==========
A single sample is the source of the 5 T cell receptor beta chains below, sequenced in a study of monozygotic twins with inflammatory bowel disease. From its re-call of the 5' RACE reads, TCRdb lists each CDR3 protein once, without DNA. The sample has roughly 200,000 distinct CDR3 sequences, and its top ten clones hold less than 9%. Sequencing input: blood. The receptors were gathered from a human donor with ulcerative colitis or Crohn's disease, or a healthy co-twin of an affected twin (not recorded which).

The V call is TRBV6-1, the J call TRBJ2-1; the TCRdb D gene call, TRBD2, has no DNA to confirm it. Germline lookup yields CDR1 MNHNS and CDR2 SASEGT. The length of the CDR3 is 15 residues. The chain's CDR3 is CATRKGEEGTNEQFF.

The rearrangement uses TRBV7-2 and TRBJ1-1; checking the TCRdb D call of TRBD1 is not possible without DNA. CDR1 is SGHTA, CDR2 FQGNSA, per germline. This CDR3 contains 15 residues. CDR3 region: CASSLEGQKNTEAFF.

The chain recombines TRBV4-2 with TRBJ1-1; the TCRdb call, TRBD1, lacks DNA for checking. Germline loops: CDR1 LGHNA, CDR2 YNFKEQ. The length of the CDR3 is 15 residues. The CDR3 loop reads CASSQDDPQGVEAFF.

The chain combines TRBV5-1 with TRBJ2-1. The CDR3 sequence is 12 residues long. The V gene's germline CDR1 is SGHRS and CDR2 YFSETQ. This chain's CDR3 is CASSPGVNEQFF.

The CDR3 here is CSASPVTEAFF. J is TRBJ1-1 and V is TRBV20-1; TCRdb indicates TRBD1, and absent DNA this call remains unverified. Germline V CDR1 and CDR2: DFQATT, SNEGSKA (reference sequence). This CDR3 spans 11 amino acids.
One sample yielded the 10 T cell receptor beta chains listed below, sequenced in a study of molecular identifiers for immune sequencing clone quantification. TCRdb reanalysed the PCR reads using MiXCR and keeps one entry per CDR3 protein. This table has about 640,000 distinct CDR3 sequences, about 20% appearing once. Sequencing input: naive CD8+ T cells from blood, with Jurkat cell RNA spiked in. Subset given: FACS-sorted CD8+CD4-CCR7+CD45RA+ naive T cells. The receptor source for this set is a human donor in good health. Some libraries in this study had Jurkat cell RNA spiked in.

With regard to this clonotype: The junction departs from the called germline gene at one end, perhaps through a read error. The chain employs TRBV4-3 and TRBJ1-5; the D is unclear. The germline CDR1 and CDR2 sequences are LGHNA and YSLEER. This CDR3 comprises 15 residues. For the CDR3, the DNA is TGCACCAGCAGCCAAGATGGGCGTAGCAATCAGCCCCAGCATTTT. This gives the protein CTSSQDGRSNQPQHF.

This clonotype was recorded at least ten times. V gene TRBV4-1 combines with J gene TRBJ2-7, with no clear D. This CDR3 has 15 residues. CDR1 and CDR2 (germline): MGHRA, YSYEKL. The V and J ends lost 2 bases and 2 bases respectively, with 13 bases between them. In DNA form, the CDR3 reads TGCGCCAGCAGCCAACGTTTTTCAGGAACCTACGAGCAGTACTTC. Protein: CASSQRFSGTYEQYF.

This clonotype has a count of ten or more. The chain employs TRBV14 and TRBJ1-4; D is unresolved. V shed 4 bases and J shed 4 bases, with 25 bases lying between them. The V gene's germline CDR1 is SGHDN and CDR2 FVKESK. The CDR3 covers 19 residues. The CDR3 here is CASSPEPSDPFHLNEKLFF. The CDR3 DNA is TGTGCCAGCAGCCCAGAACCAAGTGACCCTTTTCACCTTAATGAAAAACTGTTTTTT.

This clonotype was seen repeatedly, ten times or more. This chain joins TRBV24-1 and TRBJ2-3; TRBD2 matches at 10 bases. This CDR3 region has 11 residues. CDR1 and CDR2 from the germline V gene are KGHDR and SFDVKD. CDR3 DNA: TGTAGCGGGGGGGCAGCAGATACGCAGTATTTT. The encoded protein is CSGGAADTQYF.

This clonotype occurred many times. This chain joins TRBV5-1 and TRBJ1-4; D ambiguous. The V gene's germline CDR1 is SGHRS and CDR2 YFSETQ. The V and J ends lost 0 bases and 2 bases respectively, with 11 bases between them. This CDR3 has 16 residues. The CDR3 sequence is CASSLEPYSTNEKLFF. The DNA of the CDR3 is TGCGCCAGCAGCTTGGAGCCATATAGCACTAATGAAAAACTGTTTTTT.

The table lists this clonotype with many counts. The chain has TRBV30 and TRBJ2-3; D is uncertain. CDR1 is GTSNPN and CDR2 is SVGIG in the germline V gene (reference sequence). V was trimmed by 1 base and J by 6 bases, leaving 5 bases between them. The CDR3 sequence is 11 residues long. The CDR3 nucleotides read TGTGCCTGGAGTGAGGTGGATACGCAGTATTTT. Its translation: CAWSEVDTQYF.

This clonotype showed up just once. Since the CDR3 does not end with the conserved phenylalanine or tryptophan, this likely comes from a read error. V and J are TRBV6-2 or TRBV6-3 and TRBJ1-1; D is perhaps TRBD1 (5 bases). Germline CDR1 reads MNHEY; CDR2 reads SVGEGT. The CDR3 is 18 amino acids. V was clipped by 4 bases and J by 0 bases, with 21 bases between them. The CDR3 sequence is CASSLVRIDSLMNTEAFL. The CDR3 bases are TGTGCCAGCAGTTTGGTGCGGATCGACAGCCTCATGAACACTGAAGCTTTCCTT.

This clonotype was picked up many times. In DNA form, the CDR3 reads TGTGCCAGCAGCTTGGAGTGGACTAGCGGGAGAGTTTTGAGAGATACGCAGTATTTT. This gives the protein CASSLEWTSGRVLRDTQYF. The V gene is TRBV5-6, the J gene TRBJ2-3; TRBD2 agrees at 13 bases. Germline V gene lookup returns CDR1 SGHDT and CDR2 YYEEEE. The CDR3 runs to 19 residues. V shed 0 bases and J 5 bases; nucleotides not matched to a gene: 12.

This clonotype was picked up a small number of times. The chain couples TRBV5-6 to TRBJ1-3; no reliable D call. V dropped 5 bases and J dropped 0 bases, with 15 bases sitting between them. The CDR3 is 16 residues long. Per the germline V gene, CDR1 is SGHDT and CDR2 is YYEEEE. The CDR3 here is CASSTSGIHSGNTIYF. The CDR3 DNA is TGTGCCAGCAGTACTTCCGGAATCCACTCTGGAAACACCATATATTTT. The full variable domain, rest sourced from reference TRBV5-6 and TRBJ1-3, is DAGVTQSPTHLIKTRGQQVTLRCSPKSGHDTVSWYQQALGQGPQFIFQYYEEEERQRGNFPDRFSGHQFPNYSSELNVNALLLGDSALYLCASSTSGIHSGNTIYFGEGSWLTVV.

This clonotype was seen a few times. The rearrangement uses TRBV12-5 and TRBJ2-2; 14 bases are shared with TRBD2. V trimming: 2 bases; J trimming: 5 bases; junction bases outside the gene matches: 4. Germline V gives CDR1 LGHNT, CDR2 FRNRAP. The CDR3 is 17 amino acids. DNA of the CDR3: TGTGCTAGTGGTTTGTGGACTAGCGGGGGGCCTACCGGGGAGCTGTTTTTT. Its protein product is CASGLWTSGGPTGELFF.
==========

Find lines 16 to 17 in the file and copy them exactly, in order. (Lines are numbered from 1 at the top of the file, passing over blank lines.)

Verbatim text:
This clonotype was picked up a small number of times. The chain couples TRBV5-6 to TRBJ1-3; no reliable D call. V dropped 5 bases and J dropped 0 bases, with 15 bases sitting between them. The CDR3 is 16 residues long. Per the germline V gene, CDR1 is SGHDT and CDR2 is YYEEEE. The CDR3 here is CASSTSGIHSGNTIYF. The CDR3 DNA is TGTGCCAGCAGTACTTCCGGAATCCACTCTGGAAACACCATATATTTT. The full variable domain, rest sourced from reference TRBV5-6 and TRBJ1-3, is DAGVTQSPTHLIKTRGQQVTLRCSPKSGHDTVSWYQQALGQGPQFIFQYYEEEERQRGNFPDRFSGHQFPNYSSELNVNALLLGDSALYLCASSTSGIHSGNTIYFGEGSWLTVV.

This clonotype was seen a few times. The rearrangement uses TRBV12-5 and TRBJ2-2; 14 bases are shared with TRBD2. V trimming: 2 bases; J trimming: 5 bases; junction bases outside the gene matches: 4. Germline V gives CDR1 LGHNT, CDR2 FRNRAP. The CDR3 is 17 amino acids. DNA of the CDR3: TGTGCTAGTGGTTTGTGGACTAGCGGGGGGCCTACCGGGGAGCTGTTTTTT. Its protein product is CASGLWTSGGPTGELFF.